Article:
Meet Allen Stewart: Inside the Collection

The Hall of Heroes Superhero Museum holds Superman, Batman, Captain America, Deadpool, Wonder Woman and many more!

Jul. 12, 2020

Many collectors aspire to turn their collection into a museum; Allen Stewart is one step ahead of them. His Hall of Heroes superhero museum houses his collection of 65,000 comic books — all of which he's read — as well as a wide range of memorabilia, movie props and more.

Allen shares with Lisa some of his proudest finds: a wooden Superman action figure from 1939; the 1942 comic that first cover-featured Wonder Woman; the sports car crushed by Iron Man in the Marvel Universe movie; and a shield used onscreen by Chris Evans’ Captain America.

We brought along Peter Przysiezny, president of Comic Book Roadshow, who set a value on the museum's contents. Peter also brought a copy of the rare comic that debuted Batman's nemesis the Riddler, which Allen doesn't have, in the hopes of making a trade with him.

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1. Welcome to the Hall of Heroes

Allen established his Hall of Heroes Superhero Museum in Elkhart, Indiana. Want to visit yourself? Learn more here.

2. Step inside the Hall of Heroes

With approximately 65,000 comics, Allen holds the 4th largest collection in the world.

3. Superman Collection

Allen arranges his displays by the hero. Let's begin with Superman. Remember Crazy Foam?

4. 1939 Superman Doll

This wooden doll was the first-ever superhero toy, released months after the character made his debut. Allen says his is just one of two on display in museums. It's valued at about $3,500.

5. Greatest American Hero Costume

William Katt wore this caped costume in the cult-classic television series. He also signed it. That did not stop Allen from wearing the costume at a party — and ripping a seam in the crotch as he jumped over a bonfire. It is the only costume in the collection that Allen has worn himself. It's worth upwards of $20,000.

6. Screen-used Deadpool Mask

This is an actual mask worn by Ryan Reynolds in the blockbuster 2016 flick Deadpool. The simple red stocking immediately strikes you as far more simplistic than what you saw onscreen. The finished look was a CGI creation.

7. Deadpool Mask Details

The white, velcro-like dots are CGI markers to help digitally overlay the finished "leather" look of Deadpool's mask. This mask is worth about $15,000.

8. Captain America Shield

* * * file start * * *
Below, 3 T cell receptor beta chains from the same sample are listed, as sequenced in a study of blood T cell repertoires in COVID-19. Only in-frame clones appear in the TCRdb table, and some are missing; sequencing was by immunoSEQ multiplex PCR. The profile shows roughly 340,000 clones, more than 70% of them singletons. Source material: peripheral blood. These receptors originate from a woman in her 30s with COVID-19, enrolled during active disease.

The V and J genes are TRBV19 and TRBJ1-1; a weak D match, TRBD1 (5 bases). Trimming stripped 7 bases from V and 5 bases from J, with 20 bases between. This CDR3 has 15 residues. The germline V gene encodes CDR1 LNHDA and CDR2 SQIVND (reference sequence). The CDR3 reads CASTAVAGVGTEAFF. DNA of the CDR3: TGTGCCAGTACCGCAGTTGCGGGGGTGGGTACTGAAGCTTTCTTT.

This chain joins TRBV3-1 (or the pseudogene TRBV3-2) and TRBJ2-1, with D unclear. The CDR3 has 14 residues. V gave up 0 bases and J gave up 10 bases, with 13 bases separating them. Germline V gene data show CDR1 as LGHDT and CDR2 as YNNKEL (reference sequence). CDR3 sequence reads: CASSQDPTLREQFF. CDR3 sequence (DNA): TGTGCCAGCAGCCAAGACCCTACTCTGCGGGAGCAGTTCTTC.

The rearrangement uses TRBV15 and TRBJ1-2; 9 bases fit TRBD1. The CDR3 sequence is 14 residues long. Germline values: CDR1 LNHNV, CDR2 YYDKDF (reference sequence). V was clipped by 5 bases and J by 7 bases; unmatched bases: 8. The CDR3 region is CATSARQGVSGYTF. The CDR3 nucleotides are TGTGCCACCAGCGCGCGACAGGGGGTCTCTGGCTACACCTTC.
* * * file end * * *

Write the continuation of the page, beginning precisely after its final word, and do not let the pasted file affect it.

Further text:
This awesome prop was carried by Chris Evans in the first Captain America MCU film, Captain America: The First Avenger (2011). It was one of six used in production.

9. Captain America Shield Autographs

The entire cast of Captain America: The First Avenger signed the back of the shield. That drives the value of this up to about $60,000.

10. 1942 Wonder Woman Comic

Sensation Comics No. 1 marked the first time Wonder Woman appeared on the cover of a comic. The interior pages hold some significant history, too. The Invisible Plane made its first appearance here, as did the character Mister Terrific. This particular copy has been restored, a point of debate in the collector community. It's worth approximately $30,000. 

11. Wonder Woman Statue

Let's give the latest Wonder Woman her due, too. On top of his 65,000 comics and 10,000 toys and figures, Allen's museum holds about 100 pieces of art and sculpture.

12. 'Iron Man' Shelby Cobra

This totaled treasure was used in a scene in the 2008 film Iron Man, when Tony Stark crashes into the car in his garage while testing his armor. Marvel paid about $50,000 to have the prop made. (There is no engine.) It's worth about $75,000.

13. Marvel Train

We love this vintage toy choo choo with Avengers and enemies.

14. Captain America Comic

Captain America Comics No. 1 from 1941 featured the iconic image of Cap socking Hitler in the jaw.

15. Detective Comics No. 140

Our appraiser brought along this October 1948 issue of Detective Comics, which featured the first appearance of the Riddler! At this grade, it's worth about $5,000. Allen does not own a copy… will he trade for it?

16. Detective Comics No. 69

Our appraiser has his eye on this November 1942 issue of Detective Comics for a trade. The Joker had already been introduced as a character in an earlier issue, but this beautiful cover is a coveted image of the ultimate Batman villain. Depending on its grade, a copy can range from about $4,000 to $30,000.

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